Uptake rates across the jejunal brush border have been measured for water soluble fatty acids and alcohols and analyzed to determine the relative roles of the unstirred water layer and the lipid cell membrane as determinants of the intestinal absorptive process. Initial studies involving measurement of time courses of electrical transients developed across the intestine exposed to poorly permeant solute molecules showed no anomalous discrimination of probe molecules of different size or charge. This finding suggests that the diffusion barrier in the intestine can be considered as an unstirred water layer. Next, uptake rates of fatty acid were found to be linear with respect to concentration of the test solute, demonstrated no competitive inhibition or contralateral stimulation, had low temperature dependency, and were insensitive to metabolic inhibition, indicating that uptake proceeds by passive diffusion. Passive permeability coefficients, P, varied from 22 ± 1.4 to 395 ± 9.2 nmoles x min-1 x 100 mg-1 x mm-1 for the saturated fatty acids 2:0 through 12:0 and from 119 ± 3.3 to 581 ± 45.2 for the saturated alcohols 6:0 through 10:0. Vigorous stirring of the bulk buffer solution enhanced P values in direct proportion to chain length while the presence of bile acid micelles depressed apparent permeability coefficients in proportion to fatty acid chain length. These results demonstrate that uptake of short chain fatty acid monomers is rate limited by the lipid cell membrane but diffusion through the unstirred water layer becomes increasingly rate limiting as the chain length increases. It is also possible to conclude from these data that difffusion through the unstirred water layer becomes totally rate limiting for the uptake of long chain fatty acid monomers of physiological importance.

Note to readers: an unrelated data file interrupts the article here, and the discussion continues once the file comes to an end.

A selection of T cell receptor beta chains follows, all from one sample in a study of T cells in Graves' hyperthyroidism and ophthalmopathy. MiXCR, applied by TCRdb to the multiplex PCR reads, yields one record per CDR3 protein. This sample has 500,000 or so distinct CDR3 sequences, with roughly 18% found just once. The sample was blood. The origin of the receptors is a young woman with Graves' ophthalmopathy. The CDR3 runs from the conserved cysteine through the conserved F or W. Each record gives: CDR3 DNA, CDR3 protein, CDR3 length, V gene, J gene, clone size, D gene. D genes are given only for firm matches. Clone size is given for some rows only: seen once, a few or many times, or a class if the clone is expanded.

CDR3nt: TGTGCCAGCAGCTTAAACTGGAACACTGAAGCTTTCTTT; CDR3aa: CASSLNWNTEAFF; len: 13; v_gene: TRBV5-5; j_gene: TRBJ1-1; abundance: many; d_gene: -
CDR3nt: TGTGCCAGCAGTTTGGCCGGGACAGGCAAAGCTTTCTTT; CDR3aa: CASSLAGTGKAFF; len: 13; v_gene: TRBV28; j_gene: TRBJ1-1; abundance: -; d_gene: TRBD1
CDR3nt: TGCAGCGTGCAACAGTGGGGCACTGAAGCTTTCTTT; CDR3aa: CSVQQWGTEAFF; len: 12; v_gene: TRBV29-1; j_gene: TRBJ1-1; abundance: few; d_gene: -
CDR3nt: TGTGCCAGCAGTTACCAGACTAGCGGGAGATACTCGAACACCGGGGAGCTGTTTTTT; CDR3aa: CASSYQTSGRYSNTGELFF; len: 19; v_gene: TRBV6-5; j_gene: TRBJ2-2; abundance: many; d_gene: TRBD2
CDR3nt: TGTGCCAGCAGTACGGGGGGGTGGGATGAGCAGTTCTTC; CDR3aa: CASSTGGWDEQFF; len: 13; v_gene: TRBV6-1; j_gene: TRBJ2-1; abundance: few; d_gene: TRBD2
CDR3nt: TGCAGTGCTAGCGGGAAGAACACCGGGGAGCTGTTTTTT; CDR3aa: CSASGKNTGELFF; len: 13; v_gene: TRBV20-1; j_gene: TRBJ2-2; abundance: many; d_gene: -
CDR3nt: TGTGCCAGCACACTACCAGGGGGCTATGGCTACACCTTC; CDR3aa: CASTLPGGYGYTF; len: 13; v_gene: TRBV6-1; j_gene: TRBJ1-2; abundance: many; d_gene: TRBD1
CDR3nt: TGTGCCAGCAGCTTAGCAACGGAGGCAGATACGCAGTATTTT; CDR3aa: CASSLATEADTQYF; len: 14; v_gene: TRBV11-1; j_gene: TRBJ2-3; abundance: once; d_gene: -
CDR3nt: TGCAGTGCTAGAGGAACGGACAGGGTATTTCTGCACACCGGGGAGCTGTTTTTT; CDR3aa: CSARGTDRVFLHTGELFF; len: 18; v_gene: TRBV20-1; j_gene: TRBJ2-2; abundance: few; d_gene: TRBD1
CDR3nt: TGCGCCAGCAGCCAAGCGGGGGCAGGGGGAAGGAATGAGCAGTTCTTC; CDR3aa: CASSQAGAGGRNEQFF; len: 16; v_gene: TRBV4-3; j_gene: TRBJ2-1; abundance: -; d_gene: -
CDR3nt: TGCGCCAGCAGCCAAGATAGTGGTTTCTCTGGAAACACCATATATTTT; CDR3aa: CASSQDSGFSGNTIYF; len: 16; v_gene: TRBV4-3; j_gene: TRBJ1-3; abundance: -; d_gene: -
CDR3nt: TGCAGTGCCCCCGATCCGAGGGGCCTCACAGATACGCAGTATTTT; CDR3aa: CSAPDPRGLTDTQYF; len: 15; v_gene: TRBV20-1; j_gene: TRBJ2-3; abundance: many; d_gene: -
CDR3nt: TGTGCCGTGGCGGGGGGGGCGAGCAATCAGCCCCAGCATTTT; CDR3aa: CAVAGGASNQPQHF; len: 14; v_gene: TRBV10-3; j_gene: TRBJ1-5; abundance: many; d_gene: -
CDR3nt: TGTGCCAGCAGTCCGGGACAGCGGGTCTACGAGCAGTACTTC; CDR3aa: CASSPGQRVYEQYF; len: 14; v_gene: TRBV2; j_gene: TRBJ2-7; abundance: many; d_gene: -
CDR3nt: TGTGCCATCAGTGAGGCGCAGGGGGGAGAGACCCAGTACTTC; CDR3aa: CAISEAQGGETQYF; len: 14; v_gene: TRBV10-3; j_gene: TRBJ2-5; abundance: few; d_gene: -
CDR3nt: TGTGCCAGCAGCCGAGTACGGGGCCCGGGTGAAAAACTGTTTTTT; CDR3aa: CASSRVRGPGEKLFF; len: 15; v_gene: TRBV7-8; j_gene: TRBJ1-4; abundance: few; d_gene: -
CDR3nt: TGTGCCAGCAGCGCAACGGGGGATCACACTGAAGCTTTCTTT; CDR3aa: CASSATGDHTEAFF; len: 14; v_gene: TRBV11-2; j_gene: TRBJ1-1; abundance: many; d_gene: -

|Original language||English (US)|
|Number of pages||10|
|Journal||Journal of lipid research|
|State||Published - 1973|
ASJC Scopus subject areas
- Cell Biology